Back when people visited banks as their sole way to deposit paychecks, make large cash withdrawals and move money between accounts, branches were built to portray security and stability. An armed guard, few windows, and tellers tucked behind iron bars or bulletproof glass assured customers their money was safe. The point of branches was either to a) sit down at length with a banker to discuss a loan, mortgage or investment, or b) to get in, conduct your business and get out—hopefully without a long teller line in between.
While branches may have worked that way in the past, thanks to mobile tech they are now “about as relevant as an 8-track player,” says Kevin Blair, CEO of architecture and design firm NewGround.
But if you think architecture is at best a hippie-dippy answer to revamping branches, guess again. And again. Blair has helped design credit union and bank branches across the country and says financial institutions are radically rethinking how their stores serve customers.
From big banks such as Chase and Capital One to small credit unions and regional banks, many are breaking down the physical (and metaphorical) walls—and in the process transforming branches from transactional centers to open, inviting facilities that build trust and relationships.
Rebuilding bricks and mortar
Many of these new design concepts represent a far cry from yesterday’s designs and look more like cafes or living rooms than banks. Most combine technology and staff to serve customers, and strive to create unique experiences that connect banks with their respective markets.
At Umpqua Bank, a pioneer in the casual banking space, some locations host yoga classes. In Spain, CaixaBank’s imaginCafé goes as far as to host live shows, concerts, and deejay performances. And in the U.K., Virgin Money Lounges greet customers in a relaxing environment with a piano, library and a meeting space for community events. Arms-length teller windows? Not a chance.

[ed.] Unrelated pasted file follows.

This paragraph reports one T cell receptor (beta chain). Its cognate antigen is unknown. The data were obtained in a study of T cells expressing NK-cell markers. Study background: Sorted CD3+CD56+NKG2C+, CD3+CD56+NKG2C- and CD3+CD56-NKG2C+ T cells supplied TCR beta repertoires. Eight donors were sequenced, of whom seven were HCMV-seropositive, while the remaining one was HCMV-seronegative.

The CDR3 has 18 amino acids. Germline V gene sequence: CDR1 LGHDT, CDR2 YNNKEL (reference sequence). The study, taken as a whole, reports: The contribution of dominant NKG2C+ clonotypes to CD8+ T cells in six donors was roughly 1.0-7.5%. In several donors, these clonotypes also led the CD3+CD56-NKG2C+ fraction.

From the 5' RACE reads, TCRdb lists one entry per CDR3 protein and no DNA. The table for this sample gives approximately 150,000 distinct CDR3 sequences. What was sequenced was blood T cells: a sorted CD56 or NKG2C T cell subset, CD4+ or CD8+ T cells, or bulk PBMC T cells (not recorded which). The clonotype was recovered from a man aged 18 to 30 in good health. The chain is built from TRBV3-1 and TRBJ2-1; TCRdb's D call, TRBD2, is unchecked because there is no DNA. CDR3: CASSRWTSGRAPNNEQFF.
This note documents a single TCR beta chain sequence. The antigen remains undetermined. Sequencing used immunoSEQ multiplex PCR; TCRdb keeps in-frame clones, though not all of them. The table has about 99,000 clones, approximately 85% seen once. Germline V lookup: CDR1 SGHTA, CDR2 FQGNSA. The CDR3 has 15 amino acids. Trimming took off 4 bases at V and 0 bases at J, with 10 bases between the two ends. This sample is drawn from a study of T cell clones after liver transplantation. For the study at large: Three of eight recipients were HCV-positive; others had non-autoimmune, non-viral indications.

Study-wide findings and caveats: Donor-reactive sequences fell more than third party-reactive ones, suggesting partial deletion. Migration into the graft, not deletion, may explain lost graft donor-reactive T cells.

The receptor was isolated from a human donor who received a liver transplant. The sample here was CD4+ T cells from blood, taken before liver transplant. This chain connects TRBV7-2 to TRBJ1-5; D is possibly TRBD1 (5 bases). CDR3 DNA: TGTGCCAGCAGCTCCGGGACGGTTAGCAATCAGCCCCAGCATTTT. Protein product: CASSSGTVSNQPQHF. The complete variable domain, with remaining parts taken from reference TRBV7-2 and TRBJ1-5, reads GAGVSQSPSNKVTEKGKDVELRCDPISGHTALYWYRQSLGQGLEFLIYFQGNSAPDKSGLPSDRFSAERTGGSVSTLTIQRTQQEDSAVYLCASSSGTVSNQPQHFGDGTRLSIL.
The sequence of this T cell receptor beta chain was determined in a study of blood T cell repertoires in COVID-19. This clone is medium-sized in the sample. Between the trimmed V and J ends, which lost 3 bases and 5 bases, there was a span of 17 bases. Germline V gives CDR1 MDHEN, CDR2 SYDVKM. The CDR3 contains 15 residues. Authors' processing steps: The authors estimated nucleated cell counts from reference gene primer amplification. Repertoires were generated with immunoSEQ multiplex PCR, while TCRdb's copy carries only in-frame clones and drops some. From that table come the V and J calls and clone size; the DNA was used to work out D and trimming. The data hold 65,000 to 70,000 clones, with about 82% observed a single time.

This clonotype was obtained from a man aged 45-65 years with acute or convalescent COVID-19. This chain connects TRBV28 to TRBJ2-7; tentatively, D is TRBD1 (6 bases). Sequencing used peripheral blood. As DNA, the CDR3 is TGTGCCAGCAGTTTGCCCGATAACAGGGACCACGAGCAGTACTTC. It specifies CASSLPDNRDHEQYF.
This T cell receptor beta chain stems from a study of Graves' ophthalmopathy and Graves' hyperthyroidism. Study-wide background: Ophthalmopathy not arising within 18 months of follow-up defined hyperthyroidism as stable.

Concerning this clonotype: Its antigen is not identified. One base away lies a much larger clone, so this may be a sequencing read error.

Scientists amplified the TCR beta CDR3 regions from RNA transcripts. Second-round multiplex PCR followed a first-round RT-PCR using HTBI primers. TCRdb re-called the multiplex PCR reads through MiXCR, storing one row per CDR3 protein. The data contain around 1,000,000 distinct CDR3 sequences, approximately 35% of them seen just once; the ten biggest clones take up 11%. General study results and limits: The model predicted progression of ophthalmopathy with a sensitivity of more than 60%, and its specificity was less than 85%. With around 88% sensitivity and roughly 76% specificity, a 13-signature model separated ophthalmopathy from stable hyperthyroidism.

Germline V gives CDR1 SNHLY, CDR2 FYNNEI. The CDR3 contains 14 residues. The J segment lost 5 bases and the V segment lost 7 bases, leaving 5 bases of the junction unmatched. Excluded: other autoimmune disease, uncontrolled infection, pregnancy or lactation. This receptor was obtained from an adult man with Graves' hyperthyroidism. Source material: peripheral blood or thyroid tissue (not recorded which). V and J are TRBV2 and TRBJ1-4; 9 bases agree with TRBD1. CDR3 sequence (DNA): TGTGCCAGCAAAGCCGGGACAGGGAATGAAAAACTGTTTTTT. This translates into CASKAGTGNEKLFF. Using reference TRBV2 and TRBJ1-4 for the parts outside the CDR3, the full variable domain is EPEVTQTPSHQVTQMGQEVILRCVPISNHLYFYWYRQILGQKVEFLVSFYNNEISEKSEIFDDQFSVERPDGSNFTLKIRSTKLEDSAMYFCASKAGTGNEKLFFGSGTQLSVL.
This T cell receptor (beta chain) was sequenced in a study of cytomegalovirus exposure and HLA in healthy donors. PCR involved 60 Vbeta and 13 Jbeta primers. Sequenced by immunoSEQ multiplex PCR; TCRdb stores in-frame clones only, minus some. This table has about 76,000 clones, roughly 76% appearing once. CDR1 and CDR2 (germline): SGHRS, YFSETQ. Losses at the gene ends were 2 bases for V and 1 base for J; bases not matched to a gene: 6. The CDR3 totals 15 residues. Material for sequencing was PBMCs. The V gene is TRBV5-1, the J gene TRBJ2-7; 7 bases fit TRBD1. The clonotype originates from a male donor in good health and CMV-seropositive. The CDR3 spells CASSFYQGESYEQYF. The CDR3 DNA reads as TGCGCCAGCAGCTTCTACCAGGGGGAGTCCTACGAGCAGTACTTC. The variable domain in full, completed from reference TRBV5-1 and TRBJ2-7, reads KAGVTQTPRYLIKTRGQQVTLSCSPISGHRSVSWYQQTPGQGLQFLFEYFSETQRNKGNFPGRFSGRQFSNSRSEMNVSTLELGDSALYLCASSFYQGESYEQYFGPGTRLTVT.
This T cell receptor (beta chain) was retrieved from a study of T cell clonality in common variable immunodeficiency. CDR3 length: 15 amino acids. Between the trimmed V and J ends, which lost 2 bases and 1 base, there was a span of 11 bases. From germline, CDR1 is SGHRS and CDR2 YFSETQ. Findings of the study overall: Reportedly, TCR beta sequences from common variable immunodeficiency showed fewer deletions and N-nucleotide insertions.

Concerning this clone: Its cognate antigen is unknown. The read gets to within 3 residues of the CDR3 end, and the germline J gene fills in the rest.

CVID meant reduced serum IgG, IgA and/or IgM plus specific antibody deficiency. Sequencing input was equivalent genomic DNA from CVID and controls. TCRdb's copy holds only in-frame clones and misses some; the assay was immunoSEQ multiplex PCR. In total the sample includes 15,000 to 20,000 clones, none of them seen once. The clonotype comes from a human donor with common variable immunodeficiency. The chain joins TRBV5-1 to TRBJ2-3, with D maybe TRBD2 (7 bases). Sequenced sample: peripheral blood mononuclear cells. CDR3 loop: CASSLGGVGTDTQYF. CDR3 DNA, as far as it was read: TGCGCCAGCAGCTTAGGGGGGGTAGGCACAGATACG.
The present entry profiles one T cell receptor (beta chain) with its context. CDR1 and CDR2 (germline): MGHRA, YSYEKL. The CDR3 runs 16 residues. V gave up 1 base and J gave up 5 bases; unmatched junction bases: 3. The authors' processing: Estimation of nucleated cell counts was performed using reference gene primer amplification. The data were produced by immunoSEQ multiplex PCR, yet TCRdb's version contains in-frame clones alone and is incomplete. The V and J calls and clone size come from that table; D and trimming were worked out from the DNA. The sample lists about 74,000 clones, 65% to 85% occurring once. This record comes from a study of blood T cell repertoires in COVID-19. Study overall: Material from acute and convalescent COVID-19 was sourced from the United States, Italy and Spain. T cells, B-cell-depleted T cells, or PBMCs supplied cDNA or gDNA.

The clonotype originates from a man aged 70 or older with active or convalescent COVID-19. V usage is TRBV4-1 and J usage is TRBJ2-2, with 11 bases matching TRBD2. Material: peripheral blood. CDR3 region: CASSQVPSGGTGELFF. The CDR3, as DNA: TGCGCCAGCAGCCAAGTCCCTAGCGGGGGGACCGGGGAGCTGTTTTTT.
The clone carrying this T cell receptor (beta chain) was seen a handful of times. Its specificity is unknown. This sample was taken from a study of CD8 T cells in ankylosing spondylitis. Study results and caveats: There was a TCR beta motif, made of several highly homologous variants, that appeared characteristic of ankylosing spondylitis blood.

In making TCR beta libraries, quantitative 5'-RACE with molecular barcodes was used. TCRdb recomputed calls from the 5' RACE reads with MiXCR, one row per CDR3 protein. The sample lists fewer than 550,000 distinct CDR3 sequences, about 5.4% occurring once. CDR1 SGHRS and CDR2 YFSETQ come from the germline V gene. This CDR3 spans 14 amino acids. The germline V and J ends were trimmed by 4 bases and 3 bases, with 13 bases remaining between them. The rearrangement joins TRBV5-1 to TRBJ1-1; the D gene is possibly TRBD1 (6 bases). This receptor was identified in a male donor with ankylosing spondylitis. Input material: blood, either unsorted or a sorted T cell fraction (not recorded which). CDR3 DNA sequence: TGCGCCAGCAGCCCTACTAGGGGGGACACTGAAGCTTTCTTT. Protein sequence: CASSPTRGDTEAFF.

While traditional branch design encouraged transactional customers to get in and out, today’s most innovative concepts strive to create cool places where people want to be.
“It’s all about the uniqueness of the retail experience…consumers now expect much more than someone that can cash a check and make a deposit,” Blair says. “It can be a place to stay a while.”
As most consumers now rely on technology for their day-to-day banking needs, branches serve a much different purpose than even a decade ago.
While some customers still use branches to deposit checks or make withdrawals, physical stores remain the dominant channel for opening new accounts or applying for loans, according to a February report by Deloitte. And as a first human point of contact, the branch carries a tremendous amount of weight in trust, reputation and brand building, the report states.
Recognizing the migration of day-to-day banking to online channels, Regions Bank introduced its Nexus branch concept in 2013 to focus more on brand building and service. Nexus locations vary from traditional branches with warm designs, lots of glass, natural materials and a bright green color to lighten things up, says Shawn Bradley, an executive vice president at Regions.
The bank has since expanded the concept to 50 locations and is remodeling and building all new branch locations in the same fashion. The bank conducts more than 40,000 customer interviews every month; many responded so positively that operations across the company are taking notice.
“The branch today is focused much more on advice and guidance,” Bradley says. “What we’ve learned from our Nexus experience has been filtering out into the bank itself and how we approach jobs and [customers].”
At Nexus locations, VTMs (virtual teller machines) enable customers to connect with remote bankers when needed, and the shift in branch means employees now handle all roles. As there is no longer a traditional segregation of tellers and salespeople, customers can see one person to get everything done, Bradley says.
Fifth Third Bank has also opened two of its own next-gen branches in Cincinnati and Chicago, with plans for another 100 such stores over the next three years, says Kevin Whitman, vice president of Design and Innovation.